The publication of a doctoral dissertation over fifty years after its original submission is an uncommon occurrence. That is the case, however, with the hitherto unpublished Ph.D. thesis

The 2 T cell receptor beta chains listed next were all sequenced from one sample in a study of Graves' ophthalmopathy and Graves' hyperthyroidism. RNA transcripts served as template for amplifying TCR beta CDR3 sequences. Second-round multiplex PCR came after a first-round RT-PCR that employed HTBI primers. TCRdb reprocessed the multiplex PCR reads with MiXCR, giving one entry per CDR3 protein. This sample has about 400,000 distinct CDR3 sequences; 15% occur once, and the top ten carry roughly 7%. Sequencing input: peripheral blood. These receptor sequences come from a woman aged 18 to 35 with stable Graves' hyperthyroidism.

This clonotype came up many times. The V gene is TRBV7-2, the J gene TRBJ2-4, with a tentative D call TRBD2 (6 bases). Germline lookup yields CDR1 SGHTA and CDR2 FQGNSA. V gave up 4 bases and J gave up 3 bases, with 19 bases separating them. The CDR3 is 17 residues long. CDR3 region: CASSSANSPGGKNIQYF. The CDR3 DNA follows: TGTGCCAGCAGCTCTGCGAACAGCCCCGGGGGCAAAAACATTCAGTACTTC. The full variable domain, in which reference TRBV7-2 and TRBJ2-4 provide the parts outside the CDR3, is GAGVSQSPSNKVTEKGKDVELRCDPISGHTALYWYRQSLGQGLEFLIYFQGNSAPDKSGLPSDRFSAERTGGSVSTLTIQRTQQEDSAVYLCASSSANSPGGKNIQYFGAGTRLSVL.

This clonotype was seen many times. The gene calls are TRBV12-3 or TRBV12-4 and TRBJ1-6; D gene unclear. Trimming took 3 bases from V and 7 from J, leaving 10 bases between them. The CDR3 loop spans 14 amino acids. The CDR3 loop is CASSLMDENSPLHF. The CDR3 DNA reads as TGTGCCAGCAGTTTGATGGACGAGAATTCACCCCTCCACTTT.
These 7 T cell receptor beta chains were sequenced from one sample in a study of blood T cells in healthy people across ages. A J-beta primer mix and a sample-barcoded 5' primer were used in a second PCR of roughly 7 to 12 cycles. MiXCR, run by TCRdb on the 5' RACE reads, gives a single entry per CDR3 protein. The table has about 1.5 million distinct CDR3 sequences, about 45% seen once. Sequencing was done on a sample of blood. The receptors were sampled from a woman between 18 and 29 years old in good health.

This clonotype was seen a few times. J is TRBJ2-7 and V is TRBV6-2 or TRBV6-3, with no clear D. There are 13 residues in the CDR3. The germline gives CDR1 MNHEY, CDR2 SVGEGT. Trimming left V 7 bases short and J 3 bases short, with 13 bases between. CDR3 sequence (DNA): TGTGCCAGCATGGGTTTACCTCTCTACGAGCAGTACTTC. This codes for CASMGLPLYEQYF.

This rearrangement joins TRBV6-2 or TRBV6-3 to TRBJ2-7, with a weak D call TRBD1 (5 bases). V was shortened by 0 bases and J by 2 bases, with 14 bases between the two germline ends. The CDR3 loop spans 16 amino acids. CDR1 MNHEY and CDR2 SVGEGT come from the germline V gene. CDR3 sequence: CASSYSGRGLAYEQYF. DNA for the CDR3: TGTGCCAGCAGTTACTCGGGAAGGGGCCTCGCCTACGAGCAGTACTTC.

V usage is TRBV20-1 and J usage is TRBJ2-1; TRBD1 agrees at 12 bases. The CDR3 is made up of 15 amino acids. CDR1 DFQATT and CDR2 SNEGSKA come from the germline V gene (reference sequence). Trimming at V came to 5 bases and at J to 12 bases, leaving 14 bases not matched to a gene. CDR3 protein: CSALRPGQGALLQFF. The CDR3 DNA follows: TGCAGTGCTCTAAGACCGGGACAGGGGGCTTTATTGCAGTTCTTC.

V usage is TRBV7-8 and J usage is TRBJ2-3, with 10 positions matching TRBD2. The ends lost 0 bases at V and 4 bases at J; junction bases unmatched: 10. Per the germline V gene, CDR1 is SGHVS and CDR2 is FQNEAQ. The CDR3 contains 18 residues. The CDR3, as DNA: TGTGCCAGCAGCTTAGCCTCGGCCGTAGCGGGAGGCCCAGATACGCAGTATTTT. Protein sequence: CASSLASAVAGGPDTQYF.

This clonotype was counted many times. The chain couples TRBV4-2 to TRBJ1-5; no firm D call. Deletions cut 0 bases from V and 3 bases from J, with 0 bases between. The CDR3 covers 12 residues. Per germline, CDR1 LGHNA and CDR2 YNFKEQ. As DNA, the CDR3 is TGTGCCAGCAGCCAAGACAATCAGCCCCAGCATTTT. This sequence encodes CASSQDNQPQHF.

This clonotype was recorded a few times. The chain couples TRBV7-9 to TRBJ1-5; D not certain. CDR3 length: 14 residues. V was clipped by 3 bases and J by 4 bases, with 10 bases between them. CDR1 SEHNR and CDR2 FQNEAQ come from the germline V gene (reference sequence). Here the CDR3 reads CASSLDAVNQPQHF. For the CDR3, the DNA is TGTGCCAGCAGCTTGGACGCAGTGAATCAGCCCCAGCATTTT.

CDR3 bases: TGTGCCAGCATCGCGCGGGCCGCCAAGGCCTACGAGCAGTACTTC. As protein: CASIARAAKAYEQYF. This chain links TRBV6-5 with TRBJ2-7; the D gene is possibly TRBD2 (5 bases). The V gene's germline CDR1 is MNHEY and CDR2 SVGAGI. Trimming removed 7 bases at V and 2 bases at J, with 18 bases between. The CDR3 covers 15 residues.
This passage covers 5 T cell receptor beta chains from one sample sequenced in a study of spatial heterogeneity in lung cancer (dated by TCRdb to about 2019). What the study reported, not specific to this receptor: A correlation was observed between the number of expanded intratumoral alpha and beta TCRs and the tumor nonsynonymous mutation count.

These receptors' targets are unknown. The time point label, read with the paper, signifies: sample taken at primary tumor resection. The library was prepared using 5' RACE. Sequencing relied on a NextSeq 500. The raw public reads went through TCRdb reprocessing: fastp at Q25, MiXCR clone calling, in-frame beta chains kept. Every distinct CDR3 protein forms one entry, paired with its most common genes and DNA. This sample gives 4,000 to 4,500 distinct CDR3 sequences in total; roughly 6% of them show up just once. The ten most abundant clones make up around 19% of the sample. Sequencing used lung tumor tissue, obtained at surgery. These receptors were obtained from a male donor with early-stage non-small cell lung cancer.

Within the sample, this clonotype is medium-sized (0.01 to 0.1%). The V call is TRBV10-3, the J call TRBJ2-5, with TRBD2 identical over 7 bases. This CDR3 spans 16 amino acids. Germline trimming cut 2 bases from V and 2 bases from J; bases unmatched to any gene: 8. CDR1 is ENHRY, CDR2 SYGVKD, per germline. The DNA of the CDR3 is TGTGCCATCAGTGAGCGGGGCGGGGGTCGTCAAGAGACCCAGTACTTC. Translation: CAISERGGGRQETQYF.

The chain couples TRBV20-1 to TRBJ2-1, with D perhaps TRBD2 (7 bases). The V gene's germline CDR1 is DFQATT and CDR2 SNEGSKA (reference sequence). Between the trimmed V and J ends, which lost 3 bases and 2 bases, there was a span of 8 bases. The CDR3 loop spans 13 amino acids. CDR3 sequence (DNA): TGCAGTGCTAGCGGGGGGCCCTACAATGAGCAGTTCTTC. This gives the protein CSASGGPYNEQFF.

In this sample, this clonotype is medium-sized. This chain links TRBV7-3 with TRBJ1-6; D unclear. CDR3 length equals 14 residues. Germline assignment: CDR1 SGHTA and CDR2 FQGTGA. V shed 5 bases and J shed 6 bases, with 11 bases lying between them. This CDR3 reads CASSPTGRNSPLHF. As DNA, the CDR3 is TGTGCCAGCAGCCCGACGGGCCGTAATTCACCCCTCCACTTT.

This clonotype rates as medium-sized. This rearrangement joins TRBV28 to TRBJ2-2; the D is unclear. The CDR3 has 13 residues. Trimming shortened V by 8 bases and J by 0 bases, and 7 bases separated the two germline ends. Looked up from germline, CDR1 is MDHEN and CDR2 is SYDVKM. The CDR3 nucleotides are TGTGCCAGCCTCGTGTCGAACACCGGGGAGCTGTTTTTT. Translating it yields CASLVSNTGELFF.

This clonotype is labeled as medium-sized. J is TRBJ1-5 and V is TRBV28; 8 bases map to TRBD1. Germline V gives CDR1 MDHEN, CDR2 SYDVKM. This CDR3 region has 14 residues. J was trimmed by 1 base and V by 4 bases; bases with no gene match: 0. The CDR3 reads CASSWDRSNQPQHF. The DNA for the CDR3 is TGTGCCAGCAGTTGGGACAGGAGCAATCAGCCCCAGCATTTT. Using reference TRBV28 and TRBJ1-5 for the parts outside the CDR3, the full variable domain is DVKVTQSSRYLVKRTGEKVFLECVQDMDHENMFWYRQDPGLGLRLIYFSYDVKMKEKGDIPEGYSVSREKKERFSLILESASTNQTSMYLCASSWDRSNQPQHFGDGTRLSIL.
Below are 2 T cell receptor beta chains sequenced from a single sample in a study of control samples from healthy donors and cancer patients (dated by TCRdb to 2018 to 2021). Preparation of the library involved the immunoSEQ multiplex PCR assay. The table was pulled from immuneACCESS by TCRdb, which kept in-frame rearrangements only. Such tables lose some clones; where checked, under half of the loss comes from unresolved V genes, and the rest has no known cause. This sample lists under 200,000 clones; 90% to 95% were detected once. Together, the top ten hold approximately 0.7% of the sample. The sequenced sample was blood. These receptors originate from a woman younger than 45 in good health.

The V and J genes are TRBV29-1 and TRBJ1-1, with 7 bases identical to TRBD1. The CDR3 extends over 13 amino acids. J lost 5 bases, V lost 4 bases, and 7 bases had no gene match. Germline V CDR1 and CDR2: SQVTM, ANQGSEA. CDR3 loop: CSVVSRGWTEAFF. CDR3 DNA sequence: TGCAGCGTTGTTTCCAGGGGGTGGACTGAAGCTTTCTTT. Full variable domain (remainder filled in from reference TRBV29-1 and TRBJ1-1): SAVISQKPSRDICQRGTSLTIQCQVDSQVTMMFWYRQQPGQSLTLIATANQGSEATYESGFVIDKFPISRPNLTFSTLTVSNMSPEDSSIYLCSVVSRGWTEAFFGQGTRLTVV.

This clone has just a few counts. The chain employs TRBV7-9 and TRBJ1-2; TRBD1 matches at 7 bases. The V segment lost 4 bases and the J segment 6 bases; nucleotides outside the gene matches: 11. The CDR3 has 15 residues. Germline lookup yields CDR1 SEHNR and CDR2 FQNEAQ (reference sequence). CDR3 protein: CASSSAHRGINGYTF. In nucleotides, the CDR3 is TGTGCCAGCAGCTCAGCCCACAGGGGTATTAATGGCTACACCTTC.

Proverbs and Proverbial Expressions in the German Works of Martin Luther (1942) of James Clarke Cornette, Jr. He wrote his dissertation in the Department of Germanic Languages at the University of North Carolina at Chapel Hill during the early years of the Second World War under the mentorship of Professor Richard Jente (1888-1952). Clearly unintimidated by dozens of large volumes of Martin Luther's writings, Cornette set out to locate and annotate the reformer's proverbial language. When all was said and done, he had registered 4,987 proverbs, proverbial expressions, proverbial comparisons, and wellerisms in Luther's works, a literal gold mine for anybody interested in the history of proverbial speech in general and that of the sixteenth century in particular. Surely the time is ripe for this invaluable resource to be made available to students and scholars throughout the world.